Some researchers and policymakers had hoped the surge of retail clinics across the country would reduce visits to the emergency department. A new study finds that hasn't been the case.
The report, published Monday in the Annals of Emergency Medicine, found ERs in close proximity to retail clinics didn't experience a reduction of visits from patients with low-acuity illnesses like influenza, urinary tract infections and ear aches.
The study, conducted by researchers at Rand Corp., was the first to explore the association between the opening of retail clinics and admissions to the ER.
About 13.7% of all emergency department visits are for low-acuity conditions, the study notes.
Some healthcare experts have argued that retail clinics could potentially reduce ER visits because they can help patients with low-acuity ailments. Retail clinics are typically staffed by nurse practitioners, don't require an appointment and wait times are usually short. The clinics also accept most types of private insurance and Medicare, the authors write.
The number of clinics has risen significantly in recent years. About 130 retail clinics existed in 2006. Now more than 2,000 clinics have been established, the researchers note. The clinics are usually located within retail giants like Wal-Mart.
The authors examined low-acuity admission rates at 2,043 ERs from 2006 to 2012 using data from the Healthcare Cost and Utilization Project State Emergency Database. Changes in admission rates were studied over the six-year period for ERs located within a 10-minute drive of a retail clinic. Retail clinics were identified by Merchant Medicine, a research firm that tracks clinics.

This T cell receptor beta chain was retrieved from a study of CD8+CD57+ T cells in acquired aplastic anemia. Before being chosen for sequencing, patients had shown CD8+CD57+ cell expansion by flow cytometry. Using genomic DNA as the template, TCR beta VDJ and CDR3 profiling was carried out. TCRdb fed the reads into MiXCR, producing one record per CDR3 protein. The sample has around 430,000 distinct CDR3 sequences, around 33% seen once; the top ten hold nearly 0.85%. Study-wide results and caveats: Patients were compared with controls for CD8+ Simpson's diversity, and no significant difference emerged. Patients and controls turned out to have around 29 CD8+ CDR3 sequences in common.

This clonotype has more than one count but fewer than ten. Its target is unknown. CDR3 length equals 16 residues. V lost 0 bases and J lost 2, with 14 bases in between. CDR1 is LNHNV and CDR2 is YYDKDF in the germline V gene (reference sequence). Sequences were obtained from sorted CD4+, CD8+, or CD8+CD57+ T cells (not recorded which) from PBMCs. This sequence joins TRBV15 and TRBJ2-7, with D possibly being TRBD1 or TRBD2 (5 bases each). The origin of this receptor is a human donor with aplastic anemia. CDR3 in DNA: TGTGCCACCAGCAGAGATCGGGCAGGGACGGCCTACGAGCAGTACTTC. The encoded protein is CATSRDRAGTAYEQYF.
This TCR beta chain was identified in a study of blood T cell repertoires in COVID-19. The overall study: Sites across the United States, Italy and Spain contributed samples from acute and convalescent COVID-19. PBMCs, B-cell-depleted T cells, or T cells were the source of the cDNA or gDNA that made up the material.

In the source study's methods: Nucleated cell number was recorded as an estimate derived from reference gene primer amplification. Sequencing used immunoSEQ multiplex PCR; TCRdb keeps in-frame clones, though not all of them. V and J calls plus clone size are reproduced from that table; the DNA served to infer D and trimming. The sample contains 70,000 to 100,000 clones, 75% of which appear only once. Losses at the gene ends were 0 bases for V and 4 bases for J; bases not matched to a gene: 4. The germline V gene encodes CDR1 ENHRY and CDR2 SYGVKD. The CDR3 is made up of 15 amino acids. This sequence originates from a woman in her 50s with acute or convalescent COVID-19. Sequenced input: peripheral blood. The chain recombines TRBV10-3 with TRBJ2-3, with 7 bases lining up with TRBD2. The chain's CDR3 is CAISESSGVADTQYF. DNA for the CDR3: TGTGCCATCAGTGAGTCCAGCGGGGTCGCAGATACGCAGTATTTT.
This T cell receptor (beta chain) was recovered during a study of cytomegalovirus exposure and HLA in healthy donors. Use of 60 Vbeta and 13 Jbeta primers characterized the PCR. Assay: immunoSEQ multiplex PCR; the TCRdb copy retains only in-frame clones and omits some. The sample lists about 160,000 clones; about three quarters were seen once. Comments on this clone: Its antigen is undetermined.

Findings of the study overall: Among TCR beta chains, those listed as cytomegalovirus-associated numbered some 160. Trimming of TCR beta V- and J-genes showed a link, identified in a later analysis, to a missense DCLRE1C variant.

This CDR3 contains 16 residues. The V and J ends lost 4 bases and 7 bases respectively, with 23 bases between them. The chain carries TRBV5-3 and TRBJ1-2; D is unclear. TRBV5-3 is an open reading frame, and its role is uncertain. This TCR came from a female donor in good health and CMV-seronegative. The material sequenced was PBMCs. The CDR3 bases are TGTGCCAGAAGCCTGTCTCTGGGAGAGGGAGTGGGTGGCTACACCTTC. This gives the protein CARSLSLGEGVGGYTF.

The study found no correlation between the opening of a retail clinic and a reduction in ER visits for low-acuity conditions.
The researchers note that patients may still go to the ER for low-acuity ailments because they had “concerning symptoms” or suffer from other chronic conditions that prompt them to seek immediate care.
At the same time, only 60% of retail clinics accept Medicaid but the Medicaid population uses the ER the most for low-acuity ailments. By comparison, 97% of retail clinics accept private insurance and 93% accept Medicare.
Retail clinics are more likely to be located in affluent areas with a high percentage of privately insured or Medicare beneficiaries because they want to be reimbursed for their services, said Grant Martsolf, lead author of the study and a policy researcher at Rand Corp.
And unlike ERs, clinics aren't required to treat the uninsured, he added.
The study did find a slight decline in ER use among privately insured populations but “the effect sizes were very small,” the authors note.
Perhaps surprisingly, retail clinics may even be motivating patients to seek care when they normally wouldn't, Martsolf said.
Usually people with temporary conditions like an ear infection wouldn't seek care from their primary care provider or the ER. The convenience of a local clinic may be encouraging people to seek out healthcare services more, Martsolf said.
“Historically, if the clinic wasn't there they wouldn't have gone at all,” Martsolf said. “Its created this new utilization.”